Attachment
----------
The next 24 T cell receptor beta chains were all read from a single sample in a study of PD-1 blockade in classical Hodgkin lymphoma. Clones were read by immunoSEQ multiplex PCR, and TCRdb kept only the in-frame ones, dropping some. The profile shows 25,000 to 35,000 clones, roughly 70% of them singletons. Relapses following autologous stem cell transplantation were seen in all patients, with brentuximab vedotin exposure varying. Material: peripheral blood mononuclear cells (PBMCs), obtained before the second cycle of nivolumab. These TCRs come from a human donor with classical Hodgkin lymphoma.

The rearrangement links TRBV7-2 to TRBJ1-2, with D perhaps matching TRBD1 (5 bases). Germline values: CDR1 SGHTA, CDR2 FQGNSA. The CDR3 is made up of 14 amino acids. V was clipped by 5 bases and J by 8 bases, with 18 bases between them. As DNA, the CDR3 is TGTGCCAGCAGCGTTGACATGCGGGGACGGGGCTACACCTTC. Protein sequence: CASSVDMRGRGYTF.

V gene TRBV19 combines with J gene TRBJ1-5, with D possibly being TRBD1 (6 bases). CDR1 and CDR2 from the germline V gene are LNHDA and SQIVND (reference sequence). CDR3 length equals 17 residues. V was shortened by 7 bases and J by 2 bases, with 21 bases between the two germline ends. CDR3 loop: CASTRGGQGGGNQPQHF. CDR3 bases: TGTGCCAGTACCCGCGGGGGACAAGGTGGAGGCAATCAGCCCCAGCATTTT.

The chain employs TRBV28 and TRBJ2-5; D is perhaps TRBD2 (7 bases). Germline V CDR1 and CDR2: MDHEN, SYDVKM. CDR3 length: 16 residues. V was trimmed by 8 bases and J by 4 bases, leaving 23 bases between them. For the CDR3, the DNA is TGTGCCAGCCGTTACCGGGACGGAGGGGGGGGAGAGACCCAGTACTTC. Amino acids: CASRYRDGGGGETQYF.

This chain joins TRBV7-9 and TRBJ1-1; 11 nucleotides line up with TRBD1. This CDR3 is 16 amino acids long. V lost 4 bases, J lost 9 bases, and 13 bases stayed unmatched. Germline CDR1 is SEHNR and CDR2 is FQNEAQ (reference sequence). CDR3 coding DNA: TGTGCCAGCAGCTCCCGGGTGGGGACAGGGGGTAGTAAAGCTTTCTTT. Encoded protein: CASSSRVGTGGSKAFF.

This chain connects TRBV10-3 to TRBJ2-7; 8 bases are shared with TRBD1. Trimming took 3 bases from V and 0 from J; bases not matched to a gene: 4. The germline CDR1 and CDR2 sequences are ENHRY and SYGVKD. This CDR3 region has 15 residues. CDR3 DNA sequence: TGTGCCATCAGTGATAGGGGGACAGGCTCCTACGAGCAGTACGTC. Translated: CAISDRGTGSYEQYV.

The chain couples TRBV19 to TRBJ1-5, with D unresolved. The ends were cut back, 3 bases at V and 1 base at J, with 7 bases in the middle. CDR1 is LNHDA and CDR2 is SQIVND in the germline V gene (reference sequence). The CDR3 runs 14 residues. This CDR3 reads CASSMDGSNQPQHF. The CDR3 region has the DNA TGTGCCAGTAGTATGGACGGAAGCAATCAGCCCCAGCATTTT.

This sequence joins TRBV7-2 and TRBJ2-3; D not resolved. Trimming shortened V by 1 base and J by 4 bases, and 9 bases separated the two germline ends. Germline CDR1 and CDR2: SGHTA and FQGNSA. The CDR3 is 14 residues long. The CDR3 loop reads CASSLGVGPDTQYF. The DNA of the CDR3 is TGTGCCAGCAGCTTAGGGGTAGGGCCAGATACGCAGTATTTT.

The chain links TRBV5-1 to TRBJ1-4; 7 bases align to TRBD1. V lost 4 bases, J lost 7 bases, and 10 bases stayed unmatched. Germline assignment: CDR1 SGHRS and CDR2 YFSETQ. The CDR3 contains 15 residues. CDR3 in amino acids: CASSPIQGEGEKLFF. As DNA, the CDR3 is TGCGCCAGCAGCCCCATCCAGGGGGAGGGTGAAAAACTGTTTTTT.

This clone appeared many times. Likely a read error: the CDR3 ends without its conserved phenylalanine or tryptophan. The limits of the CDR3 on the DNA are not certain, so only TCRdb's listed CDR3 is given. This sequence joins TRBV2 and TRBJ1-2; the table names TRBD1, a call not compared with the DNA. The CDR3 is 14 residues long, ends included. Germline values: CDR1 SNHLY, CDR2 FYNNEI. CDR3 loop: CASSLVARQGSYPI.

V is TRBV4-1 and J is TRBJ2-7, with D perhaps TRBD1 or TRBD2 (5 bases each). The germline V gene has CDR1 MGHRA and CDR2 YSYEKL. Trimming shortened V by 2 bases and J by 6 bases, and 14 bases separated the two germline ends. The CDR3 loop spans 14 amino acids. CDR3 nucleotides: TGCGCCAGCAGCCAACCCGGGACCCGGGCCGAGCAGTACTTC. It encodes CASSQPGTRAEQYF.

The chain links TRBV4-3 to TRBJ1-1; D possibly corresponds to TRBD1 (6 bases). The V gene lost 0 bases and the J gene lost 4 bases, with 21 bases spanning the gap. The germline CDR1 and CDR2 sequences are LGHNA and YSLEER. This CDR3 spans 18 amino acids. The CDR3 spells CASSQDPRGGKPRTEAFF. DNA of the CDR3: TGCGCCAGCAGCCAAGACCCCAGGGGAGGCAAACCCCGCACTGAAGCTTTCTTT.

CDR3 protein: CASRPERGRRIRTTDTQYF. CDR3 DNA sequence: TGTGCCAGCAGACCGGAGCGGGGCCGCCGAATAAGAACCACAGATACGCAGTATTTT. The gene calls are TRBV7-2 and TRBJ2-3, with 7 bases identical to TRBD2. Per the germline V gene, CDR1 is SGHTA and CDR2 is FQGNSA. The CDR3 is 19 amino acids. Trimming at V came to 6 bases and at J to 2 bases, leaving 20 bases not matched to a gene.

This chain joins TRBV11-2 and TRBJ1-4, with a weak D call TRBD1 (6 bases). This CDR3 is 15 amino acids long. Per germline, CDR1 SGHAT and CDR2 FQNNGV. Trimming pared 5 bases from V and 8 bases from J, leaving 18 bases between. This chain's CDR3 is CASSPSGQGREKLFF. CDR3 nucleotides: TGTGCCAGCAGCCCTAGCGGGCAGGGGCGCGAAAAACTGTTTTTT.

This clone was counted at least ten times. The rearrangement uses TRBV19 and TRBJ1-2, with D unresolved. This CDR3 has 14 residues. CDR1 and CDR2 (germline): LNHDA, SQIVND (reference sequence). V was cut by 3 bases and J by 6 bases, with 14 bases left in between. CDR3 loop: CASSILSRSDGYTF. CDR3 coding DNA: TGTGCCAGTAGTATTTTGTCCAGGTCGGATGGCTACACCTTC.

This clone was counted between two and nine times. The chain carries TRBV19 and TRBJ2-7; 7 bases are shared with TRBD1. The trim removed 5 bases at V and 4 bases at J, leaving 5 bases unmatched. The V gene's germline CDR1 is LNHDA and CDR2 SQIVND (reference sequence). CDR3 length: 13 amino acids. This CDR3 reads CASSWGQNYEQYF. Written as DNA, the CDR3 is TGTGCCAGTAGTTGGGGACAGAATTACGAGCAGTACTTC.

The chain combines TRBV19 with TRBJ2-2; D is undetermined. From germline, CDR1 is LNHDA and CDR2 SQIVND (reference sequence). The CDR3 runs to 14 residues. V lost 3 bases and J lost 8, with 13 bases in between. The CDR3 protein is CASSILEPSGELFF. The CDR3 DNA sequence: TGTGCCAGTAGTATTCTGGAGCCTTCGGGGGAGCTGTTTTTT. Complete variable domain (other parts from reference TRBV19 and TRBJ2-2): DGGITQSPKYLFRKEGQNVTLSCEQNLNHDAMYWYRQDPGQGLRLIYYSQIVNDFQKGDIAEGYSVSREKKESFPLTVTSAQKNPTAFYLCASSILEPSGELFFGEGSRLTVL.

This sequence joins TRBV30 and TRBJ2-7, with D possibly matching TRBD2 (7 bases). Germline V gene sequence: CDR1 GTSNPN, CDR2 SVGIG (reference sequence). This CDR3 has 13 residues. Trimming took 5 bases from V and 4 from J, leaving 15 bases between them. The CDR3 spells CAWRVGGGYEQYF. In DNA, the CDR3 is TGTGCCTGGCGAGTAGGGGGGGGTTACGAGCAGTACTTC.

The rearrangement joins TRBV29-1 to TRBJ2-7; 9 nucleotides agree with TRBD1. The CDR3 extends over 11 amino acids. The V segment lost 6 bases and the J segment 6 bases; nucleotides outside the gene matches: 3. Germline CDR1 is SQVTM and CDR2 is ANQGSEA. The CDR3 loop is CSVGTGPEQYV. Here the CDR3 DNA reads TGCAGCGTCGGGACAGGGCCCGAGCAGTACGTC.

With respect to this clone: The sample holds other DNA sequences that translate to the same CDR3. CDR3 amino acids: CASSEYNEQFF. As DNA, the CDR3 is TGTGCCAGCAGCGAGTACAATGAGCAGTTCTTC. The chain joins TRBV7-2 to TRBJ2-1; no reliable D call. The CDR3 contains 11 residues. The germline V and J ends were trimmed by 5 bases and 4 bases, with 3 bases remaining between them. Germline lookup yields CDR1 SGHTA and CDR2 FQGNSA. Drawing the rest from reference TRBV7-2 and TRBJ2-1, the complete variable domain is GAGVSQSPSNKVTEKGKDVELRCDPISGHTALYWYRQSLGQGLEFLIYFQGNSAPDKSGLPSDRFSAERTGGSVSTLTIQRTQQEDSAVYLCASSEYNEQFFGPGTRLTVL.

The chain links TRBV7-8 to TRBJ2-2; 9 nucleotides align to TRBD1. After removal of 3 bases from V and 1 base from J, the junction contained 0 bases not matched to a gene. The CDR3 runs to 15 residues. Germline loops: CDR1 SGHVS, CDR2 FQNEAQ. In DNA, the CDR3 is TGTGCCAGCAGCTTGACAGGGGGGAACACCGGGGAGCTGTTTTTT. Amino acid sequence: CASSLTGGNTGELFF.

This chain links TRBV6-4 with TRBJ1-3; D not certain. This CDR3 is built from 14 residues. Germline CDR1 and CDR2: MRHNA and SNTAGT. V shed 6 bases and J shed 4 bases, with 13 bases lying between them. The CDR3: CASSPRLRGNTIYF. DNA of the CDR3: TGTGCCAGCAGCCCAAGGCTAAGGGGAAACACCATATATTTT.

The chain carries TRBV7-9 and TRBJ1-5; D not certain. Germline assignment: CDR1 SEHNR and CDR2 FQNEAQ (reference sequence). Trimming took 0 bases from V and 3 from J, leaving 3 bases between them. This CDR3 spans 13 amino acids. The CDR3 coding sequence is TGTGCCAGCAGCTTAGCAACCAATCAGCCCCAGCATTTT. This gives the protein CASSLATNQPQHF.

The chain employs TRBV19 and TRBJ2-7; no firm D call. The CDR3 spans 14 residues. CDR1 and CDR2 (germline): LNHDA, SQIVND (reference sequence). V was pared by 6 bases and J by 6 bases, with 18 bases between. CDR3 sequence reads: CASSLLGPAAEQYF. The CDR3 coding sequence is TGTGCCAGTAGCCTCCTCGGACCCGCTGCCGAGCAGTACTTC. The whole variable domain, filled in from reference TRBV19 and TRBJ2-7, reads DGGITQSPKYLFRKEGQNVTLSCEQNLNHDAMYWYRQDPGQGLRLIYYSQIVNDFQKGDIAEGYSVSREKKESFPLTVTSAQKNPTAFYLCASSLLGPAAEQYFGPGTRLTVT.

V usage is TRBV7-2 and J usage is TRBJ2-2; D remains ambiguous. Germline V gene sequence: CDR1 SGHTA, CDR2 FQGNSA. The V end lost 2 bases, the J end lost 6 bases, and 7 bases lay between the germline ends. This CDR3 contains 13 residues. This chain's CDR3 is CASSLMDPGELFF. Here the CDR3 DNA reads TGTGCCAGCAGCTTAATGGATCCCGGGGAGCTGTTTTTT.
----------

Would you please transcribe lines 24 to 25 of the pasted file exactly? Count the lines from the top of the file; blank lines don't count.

The chain employs TRBV19 and TRBJ2-7; no firm D call. The CDR3 spans 14 residues. CDR1 and CDR2 (germline): LNHDA, SQIVND (reference sequence). V was pared by 6 bases and J by 6 bases, with 18 bases between. CDR3 sequence reads: CASSLLGPAAEQYF. The CDR3 coding sequence is TGTGCCAGTAGCCTCCTCGGACCCGCTGCCGAGCAGTACTTC. The whole variable domain, filled in from reference TRBV19 and TRBJ2-7, reads DGGITQSPKYLFRKEGQNVTLSCEQNLNHDAMYWYRQDPGQGLRLIYYSQIVNDFQKGDIAEGYSVSREKKESFPLTVTSAQKNPTAFYLCASSLLGPAAEQYFGPGTRLTVT.

V usage is TRBV7-2 and J usage is TRBJ2-2; D remains ambiguous. Germline V gene sequence: CDR1 SGHTA, CDR2 FQGNSA. The V end lost 2 bases, the J end lost 6 bases, and 7 bases lay between the germline ends. This CDR3 contains 13 residues. This chain's CDR3 is CASSLMDPGELFF. Here the CDR3 DNA reads TGTGCCAGCAGCTTAATGGATCCCGGGGAGCTGTTTTTT.